New York Times columnist Joe Nocera last made headlines for his August 2 rant comparing the Tea Party to terrorists. He later apologized in print. Now he's accusing the congressional G.O.P. of food terrorism. Nocera preemptively blamed Republicans in Congress for the next E.coli outbreak in his Saturday column, “Killing Jobs And Making Us Sick.”

 

“In January, Mr. Obama signed a food safety law that provides broad new authority to the Food and Drug Administration,” wrote Robert Pear in Friday’s Times, in an article about the Congressional appropriations mess. But House Republicans, he added, had voted “to cut the agency’s budget.”

By Noel Sheppard | September 20, 2011 | 11:36 AM EDT

Hours after NewsBusters debunked the myth about the rich paying less taxes as a percent of income than lower earners, and minutes before the Associated Press confirmed our figures, Joe Scarborough said Tuesday, "The average millionaire-billionaire pays eighteen percent in taxes in America."

Going completely contrary to actual Internal Revenue Service data released weeks ago, the "Morning Joe" host added, "If we can get the millionaires and billionaires to even pay 25 percent, there’d be a massive, that would be a massive influx of money" (video follows with transcript and commentary):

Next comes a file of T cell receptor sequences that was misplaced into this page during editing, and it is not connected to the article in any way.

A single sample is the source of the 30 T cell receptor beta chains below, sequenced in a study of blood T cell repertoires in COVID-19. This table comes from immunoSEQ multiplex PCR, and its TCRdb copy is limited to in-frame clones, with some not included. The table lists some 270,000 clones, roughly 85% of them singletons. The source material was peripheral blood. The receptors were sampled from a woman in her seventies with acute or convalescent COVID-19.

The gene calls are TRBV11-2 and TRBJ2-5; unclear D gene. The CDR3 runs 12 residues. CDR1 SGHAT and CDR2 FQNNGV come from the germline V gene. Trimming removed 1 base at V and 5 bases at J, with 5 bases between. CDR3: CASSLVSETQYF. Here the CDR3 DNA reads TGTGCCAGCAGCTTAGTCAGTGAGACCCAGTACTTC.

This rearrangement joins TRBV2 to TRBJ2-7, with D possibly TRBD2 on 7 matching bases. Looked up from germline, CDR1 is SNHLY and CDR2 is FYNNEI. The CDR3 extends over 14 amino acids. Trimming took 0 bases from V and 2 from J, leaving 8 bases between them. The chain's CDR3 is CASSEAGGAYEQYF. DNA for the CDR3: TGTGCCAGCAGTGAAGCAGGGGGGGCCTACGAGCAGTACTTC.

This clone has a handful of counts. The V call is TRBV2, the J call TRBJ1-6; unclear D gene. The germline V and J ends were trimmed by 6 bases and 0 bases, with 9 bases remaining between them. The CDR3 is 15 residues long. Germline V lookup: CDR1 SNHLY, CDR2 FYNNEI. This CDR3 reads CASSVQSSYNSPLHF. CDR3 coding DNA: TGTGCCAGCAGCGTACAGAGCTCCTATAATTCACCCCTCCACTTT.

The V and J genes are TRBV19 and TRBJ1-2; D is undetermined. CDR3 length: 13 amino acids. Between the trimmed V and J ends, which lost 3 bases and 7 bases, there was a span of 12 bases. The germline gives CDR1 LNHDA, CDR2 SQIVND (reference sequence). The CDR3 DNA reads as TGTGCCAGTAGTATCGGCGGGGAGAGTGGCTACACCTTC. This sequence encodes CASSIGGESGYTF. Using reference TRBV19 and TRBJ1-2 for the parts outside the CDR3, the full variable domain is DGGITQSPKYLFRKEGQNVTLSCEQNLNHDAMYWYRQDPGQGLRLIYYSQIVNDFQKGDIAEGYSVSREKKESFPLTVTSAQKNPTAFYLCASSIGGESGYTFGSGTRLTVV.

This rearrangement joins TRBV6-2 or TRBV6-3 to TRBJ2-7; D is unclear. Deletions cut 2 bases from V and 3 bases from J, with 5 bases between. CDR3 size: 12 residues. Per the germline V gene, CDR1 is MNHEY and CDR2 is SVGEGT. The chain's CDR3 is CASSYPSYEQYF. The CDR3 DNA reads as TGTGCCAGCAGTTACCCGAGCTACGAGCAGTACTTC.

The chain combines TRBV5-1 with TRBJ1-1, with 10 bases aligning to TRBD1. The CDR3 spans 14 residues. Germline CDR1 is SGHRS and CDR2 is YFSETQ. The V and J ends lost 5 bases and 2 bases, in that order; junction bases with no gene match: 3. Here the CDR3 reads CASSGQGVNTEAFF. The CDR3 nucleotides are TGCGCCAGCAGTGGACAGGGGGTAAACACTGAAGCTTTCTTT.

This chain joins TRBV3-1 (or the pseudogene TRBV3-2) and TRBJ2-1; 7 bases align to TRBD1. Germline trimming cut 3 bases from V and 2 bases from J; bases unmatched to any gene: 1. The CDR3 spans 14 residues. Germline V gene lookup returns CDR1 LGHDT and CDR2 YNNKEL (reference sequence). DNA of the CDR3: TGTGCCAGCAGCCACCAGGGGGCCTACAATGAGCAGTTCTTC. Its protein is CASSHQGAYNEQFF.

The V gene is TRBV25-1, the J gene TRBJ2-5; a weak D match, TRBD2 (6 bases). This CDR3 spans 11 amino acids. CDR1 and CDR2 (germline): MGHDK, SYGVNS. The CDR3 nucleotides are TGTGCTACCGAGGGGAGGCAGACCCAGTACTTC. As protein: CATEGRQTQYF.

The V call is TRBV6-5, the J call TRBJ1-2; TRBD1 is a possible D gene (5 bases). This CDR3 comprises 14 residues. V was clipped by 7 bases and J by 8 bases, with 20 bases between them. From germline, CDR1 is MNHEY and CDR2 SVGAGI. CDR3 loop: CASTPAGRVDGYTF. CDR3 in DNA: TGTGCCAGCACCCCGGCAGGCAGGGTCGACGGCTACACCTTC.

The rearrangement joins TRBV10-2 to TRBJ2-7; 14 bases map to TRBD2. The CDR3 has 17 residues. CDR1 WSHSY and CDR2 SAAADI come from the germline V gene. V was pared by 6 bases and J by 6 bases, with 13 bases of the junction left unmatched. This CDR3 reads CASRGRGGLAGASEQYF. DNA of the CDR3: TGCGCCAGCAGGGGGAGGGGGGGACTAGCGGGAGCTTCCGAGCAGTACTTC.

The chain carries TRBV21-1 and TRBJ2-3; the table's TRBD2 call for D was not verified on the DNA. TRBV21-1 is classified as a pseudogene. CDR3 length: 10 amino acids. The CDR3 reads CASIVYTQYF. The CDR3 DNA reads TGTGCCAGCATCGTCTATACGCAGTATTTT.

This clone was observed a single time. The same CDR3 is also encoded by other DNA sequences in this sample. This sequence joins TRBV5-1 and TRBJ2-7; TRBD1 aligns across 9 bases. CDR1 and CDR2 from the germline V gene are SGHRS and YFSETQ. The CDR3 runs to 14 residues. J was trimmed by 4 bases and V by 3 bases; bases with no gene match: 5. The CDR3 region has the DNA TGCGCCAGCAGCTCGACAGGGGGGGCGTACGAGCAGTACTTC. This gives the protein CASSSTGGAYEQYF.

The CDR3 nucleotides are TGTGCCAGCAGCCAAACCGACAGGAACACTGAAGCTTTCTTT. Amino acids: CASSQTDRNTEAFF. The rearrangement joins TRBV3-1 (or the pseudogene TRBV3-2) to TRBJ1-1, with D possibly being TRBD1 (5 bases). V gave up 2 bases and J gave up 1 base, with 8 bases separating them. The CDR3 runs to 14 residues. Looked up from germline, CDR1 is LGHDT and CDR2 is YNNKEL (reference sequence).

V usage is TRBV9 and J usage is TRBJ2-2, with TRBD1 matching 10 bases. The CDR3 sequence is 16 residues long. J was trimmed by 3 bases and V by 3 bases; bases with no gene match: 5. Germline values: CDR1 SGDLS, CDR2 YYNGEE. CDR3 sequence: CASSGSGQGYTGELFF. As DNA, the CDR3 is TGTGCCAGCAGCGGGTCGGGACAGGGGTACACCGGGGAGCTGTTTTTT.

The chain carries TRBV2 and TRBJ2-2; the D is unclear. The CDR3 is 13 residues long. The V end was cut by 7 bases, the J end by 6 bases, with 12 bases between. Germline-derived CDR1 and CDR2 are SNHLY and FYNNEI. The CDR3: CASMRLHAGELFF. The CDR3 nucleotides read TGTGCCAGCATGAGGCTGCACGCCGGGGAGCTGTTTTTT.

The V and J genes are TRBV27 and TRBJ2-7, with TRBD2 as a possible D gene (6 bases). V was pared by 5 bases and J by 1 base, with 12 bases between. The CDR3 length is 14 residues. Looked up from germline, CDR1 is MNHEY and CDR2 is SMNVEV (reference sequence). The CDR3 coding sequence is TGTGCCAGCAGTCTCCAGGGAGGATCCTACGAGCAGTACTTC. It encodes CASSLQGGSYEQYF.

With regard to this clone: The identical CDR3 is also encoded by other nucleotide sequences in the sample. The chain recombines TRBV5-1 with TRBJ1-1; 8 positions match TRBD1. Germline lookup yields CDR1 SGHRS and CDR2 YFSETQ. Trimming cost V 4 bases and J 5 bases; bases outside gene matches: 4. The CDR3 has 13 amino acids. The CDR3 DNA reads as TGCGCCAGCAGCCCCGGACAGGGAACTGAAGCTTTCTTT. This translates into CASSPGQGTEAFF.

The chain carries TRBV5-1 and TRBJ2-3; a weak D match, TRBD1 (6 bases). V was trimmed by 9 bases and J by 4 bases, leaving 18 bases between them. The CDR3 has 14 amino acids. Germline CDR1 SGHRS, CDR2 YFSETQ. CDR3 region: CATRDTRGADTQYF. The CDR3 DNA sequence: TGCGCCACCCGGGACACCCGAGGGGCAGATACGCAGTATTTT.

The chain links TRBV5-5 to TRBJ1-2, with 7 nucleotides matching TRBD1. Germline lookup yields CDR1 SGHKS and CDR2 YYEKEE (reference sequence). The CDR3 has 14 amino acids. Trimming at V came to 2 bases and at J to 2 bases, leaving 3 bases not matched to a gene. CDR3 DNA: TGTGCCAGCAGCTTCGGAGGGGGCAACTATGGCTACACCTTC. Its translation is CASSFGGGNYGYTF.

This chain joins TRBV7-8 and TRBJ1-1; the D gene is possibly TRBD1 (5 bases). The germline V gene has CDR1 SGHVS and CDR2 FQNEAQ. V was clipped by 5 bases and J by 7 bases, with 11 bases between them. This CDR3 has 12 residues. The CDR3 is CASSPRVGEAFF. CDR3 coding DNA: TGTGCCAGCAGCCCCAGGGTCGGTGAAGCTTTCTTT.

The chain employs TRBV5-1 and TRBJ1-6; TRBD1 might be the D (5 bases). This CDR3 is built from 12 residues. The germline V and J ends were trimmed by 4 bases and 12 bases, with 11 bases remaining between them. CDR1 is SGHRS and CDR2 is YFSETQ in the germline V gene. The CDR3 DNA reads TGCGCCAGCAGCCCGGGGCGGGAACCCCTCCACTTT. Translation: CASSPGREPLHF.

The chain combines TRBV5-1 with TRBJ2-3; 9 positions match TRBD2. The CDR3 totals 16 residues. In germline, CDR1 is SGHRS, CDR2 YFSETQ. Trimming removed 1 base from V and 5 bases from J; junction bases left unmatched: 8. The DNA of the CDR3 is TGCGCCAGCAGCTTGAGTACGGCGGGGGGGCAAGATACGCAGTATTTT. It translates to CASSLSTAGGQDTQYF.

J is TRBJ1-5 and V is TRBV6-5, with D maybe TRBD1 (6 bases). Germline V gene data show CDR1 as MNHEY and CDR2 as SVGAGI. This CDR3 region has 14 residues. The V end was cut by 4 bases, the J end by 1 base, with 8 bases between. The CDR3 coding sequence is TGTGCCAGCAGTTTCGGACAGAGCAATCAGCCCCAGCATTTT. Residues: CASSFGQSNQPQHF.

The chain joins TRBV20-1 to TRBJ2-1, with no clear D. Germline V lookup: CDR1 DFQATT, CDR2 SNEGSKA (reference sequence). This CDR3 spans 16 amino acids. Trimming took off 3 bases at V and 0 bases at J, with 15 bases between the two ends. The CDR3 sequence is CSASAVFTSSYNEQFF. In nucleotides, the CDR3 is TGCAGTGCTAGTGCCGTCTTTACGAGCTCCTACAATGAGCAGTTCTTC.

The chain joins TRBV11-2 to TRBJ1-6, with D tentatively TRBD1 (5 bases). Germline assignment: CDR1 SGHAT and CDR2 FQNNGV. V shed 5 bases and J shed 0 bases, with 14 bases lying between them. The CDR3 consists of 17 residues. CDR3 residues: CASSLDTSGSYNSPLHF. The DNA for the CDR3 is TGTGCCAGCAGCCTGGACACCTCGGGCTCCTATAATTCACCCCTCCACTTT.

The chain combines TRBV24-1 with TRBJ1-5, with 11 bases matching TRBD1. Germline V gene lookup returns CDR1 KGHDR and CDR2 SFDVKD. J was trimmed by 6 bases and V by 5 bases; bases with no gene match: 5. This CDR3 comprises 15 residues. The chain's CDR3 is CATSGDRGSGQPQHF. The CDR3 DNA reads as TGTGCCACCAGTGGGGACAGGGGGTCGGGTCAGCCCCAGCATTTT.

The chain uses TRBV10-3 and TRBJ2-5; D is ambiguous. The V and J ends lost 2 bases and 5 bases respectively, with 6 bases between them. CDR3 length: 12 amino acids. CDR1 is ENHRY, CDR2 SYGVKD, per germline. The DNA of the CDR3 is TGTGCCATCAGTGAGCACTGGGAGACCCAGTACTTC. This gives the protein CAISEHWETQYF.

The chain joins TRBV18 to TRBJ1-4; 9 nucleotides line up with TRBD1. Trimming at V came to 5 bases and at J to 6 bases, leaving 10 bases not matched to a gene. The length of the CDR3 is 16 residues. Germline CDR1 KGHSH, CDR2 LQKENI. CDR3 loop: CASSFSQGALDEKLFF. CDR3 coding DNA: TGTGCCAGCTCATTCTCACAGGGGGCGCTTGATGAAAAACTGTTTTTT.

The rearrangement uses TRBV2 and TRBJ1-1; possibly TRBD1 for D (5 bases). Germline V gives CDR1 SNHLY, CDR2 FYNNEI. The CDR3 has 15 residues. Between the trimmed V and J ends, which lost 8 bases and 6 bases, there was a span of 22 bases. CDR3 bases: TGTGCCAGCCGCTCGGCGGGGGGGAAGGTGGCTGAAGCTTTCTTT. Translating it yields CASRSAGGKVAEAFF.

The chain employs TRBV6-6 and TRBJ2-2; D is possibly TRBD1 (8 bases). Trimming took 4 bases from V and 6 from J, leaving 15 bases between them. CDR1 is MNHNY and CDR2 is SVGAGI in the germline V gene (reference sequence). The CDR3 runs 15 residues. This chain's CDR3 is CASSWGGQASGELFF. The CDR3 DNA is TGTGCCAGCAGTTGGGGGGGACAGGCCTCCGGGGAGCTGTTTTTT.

By Matthew Philbin | September 20, 2011 | 11:33 AM EDT

If we post this story on Facebook, will the company remove it? According to a new study from the National Religious Broadcasters (NRB) and the American Center for Law and Justice, there's a good chance it will.

NRB conducted a study of "the practices of Apple and its iTunes App Store, Google, Facebook, MySpace, and Twitter, as well as Internet service providers AT&T, Comcast and Verizon." Its conclusion: with the notable exception of Twitter, "social media websites are actively censoring Christian viewpoints.

By Ken Shepherd | September 20, 2011 | 11:06 AM EDT

The Washington Post religion page is thundering from the pulpit again, preaching to the liberal choir on the godliness of higher taxes.

In "It's not 'class warfare,' it's Christianity,"  "On Faith" contributor and liberal theologian Susan Brooks Thistlethwaite defends President Obama's call for tax hikes on top income earners, arguing in essence that President Obama is helping us all be better Christians through tax hikes (emphasis mine):